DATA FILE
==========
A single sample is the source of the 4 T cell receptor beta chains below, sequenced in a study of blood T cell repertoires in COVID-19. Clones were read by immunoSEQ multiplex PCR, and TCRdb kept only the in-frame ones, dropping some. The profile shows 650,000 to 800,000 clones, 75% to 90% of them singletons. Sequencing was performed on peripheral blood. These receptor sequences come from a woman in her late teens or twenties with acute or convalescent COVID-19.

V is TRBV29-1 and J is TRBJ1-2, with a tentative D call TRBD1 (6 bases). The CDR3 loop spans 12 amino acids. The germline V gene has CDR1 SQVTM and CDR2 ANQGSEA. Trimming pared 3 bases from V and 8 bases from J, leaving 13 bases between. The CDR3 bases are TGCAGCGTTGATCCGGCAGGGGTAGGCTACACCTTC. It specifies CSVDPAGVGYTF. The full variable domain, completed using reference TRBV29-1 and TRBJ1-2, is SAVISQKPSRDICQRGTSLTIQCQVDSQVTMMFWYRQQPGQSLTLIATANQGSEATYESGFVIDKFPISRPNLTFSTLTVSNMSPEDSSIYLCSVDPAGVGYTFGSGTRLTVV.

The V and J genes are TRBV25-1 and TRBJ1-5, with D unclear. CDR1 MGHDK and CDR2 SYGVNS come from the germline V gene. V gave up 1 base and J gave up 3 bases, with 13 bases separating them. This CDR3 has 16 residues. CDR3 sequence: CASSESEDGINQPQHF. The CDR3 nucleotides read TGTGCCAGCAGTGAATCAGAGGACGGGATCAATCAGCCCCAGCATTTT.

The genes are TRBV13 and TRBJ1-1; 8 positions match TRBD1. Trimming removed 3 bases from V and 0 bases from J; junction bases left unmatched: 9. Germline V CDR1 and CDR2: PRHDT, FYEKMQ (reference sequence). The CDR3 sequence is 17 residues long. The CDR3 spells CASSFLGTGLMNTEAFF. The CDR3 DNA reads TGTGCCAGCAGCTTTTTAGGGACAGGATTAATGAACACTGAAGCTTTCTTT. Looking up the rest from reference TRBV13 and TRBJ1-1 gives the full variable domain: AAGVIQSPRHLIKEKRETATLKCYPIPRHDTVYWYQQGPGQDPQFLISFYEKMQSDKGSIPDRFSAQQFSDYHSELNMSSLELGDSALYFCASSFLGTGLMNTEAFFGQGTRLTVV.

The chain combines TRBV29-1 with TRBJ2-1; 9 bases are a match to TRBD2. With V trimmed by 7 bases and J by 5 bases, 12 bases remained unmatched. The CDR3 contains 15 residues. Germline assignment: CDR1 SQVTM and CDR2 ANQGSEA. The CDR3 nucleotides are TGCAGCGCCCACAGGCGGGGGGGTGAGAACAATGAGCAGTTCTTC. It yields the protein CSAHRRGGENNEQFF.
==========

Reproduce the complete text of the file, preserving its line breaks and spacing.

A single sample is the source of the 4 T cell receptor beta chains below, sequenced in a study of blood T cell repertoires in COVID-19. Clones were read by immunoSEQ multiplex PCR, and TCRdb kept only the in-frame ones, dropping some. The profile shows 650,000 to 800,000 clones, 75% to 90% of them singletons. Sequencing was performed on peripheral blood. These receptor sequences come from a woman in her late teens or twenties with acute or convalescent COVID-19.

V is TRBV29-1 and J is TRBJ1-2, with a tentative D call TRBD1 (6 bases). The CDR3 loop spans 12 amino acids. The germline V gene has CDR1 SQVTM and CDR2 ANQGSEA. Trimming pared 3 bases from V and 8 bases from J, leaving 13 bases between. The CDR3 bases are TGCAGCGTTGATCCGGCAGGGGTAGGCTACACCTTC. It specifies CSVDPAGVGYTF. The full variable domain, completed using reference TRBV29-1 and TRBJ1-2, is SAVISQKPSRDICQRGTSLTIQCQVDSQVTMMFWYRQQPGQSLTLIATANQGSEATYESGFVIDKFPISRPNLTFSTLTVSNMSPEDSSIYLCSVDPAGVGYTFGSGTRLTVV.

The V and J genes are TRBV25-1 and TRBJ1-5, with D unclear. CDR1 MGHDK and CDR2 SYGVNS come from the germline V gene. V gave up 1 base and J gave up 3 bases, with 13 bases separating them. This CDR3 has 16 residues. CDR3 sequence: CASSESEDGINQPQHF. The CDR3 nucleotides read TGTGCCAGCAGTGAATCAGAGGACGGGATCAATCAGCCCCAGCATTTT.

The genes are TRBV13 and TRBJ1-1; 8 positions match TRBD1. Trimming removed 3 bases from V and 0 bases from J; junction bases left unmatched: 9. Germline V CDR1 and CDR2: PRHDT, FYEKMQ (reference sequence). The CDR3 sequence is 17 residues long. The CDR3 spells CASSFLGTGLMNTEAFF. The CDR3 DNA reads TGTGCCAGCAGCTTTTTAGGGACAGGATTAATGAACACTGAAGCTTTCTTT. Looking up the rest from reference TRBV13 and TRBJ1-1 gives the full variable domain: AAGVIQSPRHLIKEKRETATLKCYPIPRHDTVYWYQQGPGQDPQFLISFYEKMQSDKGSIPDRFSAQQFSDYHSELNMSSLELGDSALYFCASSFLGTGLMNTEAFFGQGTRLTVV.

The chain combines TRBV29-1 with TRBJ2-1; 9 bases are a match to TRBD2. With V trimmed by 7 bases and J by 5 bases, 12 bases remained unmatched. The CDR3 contains 15 residues. Germline assignment: CDR1 SQVTM and CDR2 ANQGSEA. The CDR3 nucleotides are TGCAGCGCCCACAGGCGGGGGGGTGAGAACAATGAGCAGTTCTTC. It yields the protein CSAHRRGGENNEQFF.